Top 5 Theatre: New Writing

This years’s Edinburgh Fringe showcases 3,269 shows from 48 countries in 294 venues across Edinburgh, so it’s hard to know where to start. How about sampling one of these excellent pieces of new writing:

In Tents and Purposes

in tents and purposesFive-star sell-out comedy from Vaults Festival London and Lyric Hammersmith exploring whether our lives are predetermined or shaped by our choices. A Viscera Theatre production written by Roxy Dunn (Channel 4), director Chris Head, performers Alys Metcalf (The Play That Goes Wrong, West End) and Roxy Dunn (Channel 4’s Babylon, BBC Three’s Top Coppers).


VillainTired of her highly paid sales job, Rachel makes a move into social work only to find herself involved in a controversial case bringing her into the media’s unforgiving gaze. Villain tells the story of a woman who wants to make a difference. A new one-woman show. Dark, topical and hilarious in places.


Verge of Strife

verge of strifeJonny Labey (EastEnders) leads this lyrical ensemble production as WWI poet Rupert Brooke, whose glittering image hid a complex and fretful personality. Living the counter-culture of the Edwardian summer, the young poet played the many parts required of him, exploiting yet despairing at his ability to leave a trail of bruised egos and broken hearts through the upper echelons of society. Based on his letters and poetry, Brooke is put centre stage in this dynamic and moving portrait of a flawed genius.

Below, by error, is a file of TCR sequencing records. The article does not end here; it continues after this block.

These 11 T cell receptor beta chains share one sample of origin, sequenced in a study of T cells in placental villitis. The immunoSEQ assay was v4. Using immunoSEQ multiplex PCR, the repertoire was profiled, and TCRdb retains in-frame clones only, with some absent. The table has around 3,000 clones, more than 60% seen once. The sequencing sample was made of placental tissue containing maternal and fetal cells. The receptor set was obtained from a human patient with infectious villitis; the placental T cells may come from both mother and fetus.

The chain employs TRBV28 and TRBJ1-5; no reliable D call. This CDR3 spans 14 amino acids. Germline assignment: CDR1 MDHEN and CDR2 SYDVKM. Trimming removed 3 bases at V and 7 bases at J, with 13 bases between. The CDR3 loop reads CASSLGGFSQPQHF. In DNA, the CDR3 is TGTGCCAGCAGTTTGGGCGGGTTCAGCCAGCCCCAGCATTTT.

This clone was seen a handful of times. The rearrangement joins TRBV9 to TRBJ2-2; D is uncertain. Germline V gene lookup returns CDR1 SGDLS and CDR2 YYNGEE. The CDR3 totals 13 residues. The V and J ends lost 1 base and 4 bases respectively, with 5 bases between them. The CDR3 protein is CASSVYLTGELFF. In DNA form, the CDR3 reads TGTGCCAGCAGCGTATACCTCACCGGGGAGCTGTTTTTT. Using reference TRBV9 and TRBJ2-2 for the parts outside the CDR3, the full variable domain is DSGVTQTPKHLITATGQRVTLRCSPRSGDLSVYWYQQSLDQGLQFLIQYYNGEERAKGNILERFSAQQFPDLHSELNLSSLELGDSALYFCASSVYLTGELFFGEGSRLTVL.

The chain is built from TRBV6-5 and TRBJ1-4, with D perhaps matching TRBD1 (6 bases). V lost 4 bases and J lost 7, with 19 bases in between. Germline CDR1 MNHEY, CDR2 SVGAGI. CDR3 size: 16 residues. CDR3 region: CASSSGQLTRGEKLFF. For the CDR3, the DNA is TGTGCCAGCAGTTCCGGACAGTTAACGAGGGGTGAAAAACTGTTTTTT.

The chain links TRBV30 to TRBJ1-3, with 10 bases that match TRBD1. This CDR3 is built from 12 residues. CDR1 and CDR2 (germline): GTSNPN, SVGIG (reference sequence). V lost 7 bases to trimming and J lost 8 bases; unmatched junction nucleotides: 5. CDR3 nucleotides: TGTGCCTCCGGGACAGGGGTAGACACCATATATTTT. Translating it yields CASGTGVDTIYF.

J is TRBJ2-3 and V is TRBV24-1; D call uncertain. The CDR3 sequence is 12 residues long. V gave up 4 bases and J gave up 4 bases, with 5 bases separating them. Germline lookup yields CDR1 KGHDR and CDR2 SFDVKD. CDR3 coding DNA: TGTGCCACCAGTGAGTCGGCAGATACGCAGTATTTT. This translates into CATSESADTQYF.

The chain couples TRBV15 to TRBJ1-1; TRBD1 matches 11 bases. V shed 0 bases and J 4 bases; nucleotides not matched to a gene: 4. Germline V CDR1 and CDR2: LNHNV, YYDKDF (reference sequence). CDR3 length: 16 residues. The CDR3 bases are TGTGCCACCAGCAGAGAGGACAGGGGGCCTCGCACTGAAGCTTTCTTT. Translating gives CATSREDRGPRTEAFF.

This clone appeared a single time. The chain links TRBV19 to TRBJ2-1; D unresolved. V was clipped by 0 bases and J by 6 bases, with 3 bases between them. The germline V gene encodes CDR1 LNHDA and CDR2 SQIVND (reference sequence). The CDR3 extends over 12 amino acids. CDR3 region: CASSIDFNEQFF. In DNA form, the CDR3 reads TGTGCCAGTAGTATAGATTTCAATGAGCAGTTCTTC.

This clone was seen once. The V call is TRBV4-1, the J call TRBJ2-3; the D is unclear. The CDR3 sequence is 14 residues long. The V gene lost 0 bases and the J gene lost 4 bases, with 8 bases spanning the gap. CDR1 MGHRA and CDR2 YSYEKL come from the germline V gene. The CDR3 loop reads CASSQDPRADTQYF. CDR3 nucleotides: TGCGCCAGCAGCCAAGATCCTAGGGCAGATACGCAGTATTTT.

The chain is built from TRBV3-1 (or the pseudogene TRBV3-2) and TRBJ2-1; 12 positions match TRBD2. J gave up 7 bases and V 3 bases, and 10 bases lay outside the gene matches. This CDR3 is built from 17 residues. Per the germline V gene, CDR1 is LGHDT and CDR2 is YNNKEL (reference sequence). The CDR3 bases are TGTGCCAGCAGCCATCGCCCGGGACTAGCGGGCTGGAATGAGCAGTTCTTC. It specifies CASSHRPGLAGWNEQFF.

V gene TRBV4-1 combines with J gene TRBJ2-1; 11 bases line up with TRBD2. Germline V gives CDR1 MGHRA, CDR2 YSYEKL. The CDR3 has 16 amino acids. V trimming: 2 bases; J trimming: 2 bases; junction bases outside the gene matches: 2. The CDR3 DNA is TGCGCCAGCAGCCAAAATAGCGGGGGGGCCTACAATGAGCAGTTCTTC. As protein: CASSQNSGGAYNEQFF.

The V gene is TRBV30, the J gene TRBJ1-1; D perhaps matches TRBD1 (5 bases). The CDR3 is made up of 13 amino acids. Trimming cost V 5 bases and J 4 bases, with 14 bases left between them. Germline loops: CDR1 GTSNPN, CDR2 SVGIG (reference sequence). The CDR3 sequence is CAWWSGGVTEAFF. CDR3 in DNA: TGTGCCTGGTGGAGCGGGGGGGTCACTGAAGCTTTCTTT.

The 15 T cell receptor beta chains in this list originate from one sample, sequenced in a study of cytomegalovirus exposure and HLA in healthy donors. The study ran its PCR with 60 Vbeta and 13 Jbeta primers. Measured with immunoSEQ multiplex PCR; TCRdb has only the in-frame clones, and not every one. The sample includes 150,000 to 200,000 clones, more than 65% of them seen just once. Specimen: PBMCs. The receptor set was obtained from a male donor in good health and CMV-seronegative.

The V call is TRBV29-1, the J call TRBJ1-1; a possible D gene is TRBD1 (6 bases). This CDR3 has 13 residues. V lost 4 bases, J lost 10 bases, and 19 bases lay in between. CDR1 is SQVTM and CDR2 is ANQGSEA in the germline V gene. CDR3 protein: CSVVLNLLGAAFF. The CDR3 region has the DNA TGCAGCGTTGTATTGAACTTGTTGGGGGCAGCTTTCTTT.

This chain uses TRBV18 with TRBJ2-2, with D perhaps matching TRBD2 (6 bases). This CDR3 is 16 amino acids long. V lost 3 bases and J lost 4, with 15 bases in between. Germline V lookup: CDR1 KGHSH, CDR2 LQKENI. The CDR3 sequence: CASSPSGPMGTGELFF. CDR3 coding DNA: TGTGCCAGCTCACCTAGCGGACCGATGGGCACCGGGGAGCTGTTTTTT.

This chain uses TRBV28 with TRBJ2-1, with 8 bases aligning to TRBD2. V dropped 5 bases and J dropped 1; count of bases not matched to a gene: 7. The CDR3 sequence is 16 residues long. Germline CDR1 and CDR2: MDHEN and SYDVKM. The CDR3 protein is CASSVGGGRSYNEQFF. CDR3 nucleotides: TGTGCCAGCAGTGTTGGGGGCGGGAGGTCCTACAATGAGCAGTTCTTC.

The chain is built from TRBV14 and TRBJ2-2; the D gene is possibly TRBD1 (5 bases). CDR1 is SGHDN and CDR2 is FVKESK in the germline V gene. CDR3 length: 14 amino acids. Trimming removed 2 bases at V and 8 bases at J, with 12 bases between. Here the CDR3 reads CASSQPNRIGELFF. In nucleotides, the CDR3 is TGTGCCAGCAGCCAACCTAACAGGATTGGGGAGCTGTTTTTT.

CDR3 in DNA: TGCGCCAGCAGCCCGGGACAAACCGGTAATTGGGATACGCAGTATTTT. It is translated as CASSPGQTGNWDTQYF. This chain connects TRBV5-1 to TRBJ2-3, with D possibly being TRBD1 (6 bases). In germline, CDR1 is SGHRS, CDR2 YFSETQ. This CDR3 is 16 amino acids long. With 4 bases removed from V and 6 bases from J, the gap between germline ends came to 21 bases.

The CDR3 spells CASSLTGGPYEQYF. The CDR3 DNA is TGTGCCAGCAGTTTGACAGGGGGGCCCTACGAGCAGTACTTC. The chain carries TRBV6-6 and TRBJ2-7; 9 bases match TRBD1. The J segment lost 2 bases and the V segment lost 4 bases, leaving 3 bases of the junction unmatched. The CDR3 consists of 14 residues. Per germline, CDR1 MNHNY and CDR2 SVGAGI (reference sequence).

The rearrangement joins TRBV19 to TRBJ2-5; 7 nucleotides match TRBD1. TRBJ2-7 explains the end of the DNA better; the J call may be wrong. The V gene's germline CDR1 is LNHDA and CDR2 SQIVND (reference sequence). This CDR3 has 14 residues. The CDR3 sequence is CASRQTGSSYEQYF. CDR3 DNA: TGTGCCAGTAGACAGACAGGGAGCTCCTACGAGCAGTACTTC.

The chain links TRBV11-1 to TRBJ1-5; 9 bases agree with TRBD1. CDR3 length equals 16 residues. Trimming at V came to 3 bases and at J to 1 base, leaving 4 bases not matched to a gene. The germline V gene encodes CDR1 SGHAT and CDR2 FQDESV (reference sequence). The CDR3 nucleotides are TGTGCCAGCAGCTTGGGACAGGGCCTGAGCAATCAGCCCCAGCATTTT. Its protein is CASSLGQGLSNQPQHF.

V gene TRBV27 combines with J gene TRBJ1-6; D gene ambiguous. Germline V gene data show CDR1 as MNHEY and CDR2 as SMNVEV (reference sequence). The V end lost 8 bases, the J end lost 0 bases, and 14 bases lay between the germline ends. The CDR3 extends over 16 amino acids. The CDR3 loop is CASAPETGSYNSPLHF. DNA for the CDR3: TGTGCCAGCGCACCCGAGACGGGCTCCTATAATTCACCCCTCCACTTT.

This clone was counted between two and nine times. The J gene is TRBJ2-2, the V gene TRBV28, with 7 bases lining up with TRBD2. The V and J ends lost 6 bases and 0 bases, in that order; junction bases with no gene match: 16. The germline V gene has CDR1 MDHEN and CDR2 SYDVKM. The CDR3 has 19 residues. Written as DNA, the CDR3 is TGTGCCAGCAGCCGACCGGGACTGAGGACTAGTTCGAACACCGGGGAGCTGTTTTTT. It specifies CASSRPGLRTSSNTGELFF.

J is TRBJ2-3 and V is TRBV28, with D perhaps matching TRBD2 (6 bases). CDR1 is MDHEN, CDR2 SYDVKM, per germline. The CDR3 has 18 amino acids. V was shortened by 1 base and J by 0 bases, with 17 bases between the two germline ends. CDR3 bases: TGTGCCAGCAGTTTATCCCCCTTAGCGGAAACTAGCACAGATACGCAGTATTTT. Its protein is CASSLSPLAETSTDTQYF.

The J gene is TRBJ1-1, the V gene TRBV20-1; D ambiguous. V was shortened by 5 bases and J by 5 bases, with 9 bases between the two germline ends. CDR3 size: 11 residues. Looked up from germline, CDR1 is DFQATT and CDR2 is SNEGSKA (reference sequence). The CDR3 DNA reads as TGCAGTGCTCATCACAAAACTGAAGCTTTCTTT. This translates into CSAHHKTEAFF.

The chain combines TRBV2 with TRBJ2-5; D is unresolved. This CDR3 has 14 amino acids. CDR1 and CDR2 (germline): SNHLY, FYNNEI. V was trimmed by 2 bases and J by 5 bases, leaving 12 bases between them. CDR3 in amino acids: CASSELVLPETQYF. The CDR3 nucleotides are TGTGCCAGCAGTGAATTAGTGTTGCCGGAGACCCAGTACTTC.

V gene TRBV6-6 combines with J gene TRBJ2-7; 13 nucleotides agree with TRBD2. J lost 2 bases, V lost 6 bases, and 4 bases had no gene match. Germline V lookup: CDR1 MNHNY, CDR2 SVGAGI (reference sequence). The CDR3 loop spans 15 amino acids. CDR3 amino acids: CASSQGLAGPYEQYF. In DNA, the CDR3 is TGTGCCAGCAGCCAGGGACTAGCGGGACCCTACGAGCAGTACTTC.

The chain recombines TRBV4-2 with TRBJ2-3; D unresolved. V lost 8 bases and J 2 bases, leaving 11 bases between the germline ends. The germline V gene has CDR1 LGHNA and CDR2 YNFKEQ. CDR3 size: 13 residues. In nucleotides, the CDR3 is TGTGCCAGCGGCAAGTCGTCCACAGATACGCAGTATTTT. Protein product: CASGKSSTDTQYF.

Bubble Schmeisis

bubble schmeisisThe word bubbemeises is a Yiddish term meaning ‘a grandmother’s story’, ‘an old wives’ tale’. Writer and street performer Nick Cassenbaum, along with his Klezmer musicians, invite you into the warmth of the Canning Town Schvitz, East London’s last remaining authentic bathhouse. Amongst the steam and ritual Nick will take you on a journey of discovery to find the place where he belongs. Schlapping through summer camps, barbershops and Spurs games, will he find what he’s looking for? Bubble Schmeisis is full of intimate and personal true stories about identity, home and getting schmeised (washed) by old men.

Lemons Lemons Lemons Lemons Lemons

LemonsWalrus’ award-winning show returns to Edinburgh in Paines Plough’s Roundabout. ‘Let’s just talk until it goes.’ The average person will speak 123,205,750 words in a lifetime. But what if there were a limit? Oliver and Bernadette are about to find out. This two-person show imagines a world where we’re forced to say less. It’s about what we say and how we say it; about the things we can only hear in the silence; about dead cats, activism, eye contact and lemons, lemons, lemons, lemons, lemons.

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